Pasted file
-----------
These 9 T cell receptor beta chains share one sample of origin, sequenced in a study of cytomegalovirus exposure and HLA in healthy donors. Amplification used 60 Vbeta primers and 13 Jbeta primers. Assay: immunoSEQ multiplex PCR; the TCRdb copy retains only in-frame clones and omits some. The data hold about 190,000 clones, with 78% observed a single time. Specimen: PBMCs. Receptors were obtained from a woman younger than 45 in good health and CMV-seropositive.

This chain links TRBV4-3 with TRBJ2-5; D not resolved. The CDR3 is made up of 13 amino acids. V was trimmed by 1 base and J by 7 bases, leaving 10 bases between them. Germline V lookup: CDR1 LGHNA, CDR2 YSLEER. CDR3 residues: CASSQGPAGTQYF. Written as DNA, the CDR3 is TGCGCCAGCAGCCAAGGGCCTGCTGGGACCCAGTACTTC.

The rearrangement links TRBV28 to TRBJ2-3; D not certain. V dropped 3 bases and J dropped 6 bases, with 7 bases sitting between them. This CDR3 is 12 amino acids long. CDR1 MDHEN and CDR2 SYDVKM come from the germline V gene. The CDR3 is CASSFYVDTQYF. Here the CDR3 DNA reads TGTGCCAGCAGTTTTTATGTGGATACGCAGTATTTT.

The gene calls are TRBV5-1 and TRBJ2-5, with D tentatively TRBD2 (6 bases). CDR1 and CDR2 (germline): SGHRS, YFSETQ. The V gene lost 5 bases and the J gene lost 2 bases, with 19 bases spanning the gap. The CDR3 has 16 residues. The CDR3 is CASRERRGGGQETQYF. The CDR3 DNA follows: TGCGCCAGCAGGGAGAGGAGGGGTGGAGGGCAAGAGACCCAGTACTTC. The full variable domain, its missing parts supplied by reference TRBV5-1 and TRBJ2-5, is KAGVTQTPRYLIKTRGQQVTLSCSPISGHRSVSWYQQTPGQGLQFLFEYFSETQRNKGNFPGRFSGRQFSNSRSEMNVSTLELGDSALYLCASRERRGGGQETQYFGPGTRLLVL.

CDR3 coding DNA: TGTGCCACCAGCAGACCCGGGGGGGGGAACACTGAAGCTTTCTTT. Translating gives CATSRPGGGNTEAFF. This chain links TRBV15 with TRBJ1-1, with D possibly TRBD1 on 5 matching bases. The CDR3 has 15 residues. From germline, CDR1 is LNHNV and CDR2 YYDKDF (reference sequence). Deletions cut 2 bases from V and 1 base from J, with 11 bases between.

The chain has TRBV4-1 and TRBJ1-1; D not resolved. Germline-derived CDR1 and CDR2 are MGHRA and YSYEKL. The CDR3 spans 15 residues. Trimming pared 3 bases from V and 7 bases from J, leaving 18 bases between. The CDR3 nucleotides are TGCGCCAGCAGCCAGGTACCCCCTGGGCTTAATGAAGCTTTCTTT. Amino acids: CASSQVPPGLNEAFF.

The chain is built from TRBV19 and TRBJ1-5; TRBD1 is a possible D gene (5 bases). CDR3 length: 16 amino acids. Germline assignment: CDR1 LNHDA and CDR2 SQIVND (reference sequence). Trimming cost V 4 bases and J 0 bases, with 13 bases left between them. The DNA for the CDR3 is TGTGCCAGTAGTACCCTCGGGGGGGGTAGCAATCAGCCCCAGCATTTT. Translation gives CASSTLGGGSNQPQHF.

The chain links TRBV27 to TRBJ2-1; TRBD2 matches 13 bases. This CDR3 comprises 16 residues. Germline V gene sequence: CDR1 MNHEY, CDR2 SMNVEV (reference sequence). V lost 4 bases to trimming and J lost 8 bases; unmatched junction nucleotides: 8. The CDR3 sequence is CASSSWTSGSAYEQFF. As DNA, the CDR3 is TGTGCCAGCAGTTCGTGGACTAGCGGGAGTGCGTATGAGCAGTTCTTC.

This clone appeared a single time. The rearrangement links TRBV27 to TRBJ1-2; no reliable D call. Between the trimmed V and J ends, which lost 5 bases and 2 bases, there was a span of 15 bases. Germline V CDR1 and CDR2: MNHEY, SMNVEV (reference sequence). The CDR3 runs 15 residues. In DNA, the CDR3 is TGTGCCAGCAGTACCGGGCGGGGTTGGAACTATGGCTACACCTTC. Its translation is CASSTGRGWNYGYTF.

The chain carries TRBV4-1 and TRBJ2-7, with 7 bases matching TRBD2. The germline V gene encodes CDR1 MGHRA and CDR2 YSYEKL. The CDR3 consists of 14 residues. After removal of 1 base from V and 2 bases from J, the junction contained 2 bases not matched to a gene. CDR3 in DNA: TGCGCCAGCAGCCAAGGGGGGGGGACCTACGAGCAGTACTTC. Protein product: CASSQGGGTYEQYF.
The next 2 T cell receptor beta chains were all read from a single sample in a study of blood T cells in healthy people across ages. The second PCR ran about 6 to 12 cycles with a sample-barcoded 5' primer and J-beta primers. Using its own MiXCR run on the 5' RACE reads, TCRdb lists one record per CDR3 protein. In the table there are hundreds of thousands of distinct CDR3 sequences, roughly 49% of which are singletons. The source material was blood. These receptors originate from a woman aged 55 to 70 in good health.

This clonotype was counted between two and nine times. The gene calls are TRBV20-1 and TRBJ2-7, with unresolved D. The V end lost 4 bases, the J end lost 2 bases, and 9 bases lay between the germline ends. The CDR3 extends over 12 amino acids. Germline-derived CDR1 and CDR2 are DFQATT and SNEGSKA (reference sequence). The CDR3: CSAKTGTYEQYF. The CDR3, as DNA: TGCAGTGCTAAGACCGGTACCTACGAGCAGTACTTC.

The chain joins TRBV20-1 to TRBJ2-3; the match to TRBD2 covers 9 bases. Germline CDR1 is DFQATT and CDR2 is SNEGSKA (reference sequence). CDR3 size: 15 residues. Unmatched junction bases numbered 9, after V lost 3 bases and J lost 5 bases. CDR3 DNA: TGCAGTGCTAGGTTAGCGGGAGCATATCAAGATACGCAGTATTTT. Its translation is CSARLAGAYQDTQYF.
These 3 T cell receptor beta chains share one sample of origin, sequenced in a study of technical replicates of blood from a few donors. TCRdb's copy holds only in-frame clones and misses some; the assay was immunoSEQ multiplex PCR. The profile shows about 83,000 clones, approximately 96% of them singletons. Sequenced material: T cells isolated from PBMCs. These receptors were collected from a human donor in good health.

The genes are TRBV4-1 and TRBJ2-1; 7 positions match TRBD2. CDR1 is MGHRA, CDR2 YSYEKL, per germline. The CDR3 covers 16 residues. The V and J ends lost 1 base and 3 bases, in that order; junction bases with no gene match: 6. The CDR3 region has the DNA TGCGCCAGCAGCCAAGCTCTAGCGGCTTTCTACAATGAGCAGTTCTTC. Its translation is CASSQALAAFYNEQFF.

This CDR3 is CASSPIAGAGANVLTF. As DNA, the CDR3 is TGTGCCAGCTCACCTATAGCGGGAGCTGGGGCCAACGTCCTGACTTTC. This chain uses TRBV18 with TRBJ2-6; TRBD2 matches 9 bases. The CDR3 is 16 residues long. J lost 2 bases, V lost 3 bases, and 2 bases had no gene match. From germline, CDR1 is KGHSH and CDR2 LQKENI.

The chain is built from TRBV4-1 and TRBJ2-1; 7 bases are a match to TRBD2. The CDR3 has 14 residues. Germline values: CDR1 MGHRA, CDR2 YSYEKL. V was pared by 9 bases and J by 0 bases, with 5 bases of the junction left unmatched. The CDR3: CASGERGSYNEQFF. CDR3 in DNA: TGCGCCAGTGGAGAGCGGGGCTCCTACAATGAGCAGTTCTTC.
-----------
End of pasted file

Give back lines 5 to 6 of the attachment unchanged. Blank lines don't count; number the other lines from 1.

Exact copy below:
CDR3 coding DNA: TGTGCCACCAGCAGACCCGGGGGGGGGAACACTGAAGCTTTCTTT. Translating gives CATSRPGGGNTEAFF. This chain links TRBV15 with TRBJ1-1, with D possibly TRBD1 on 5 matching bases. The CDR3 has 15 residues. From germline, CDR1 is LNHNV and CDR2 YYDKDF (reference sequence). Deletions cut 2 bases from V and 1 base from J, with 11 bases between.

The chain has TRBV4-1 and TRBJ1-1; D not resolved. Germline-derived CDR1 and CDR2 are MGHRA and YSYEKL. The CDR3 spans 15 residues. Trimming pared 3 bases from V and 7 bases from J, leaving 18 bases between. The CDR3 nucleotides are TGCGCCAGCAGCCAGGTACCCCCTGGGCTTAATGAAGCTTTCTTT. Amino acids: CASSQVPPGLNEAFF.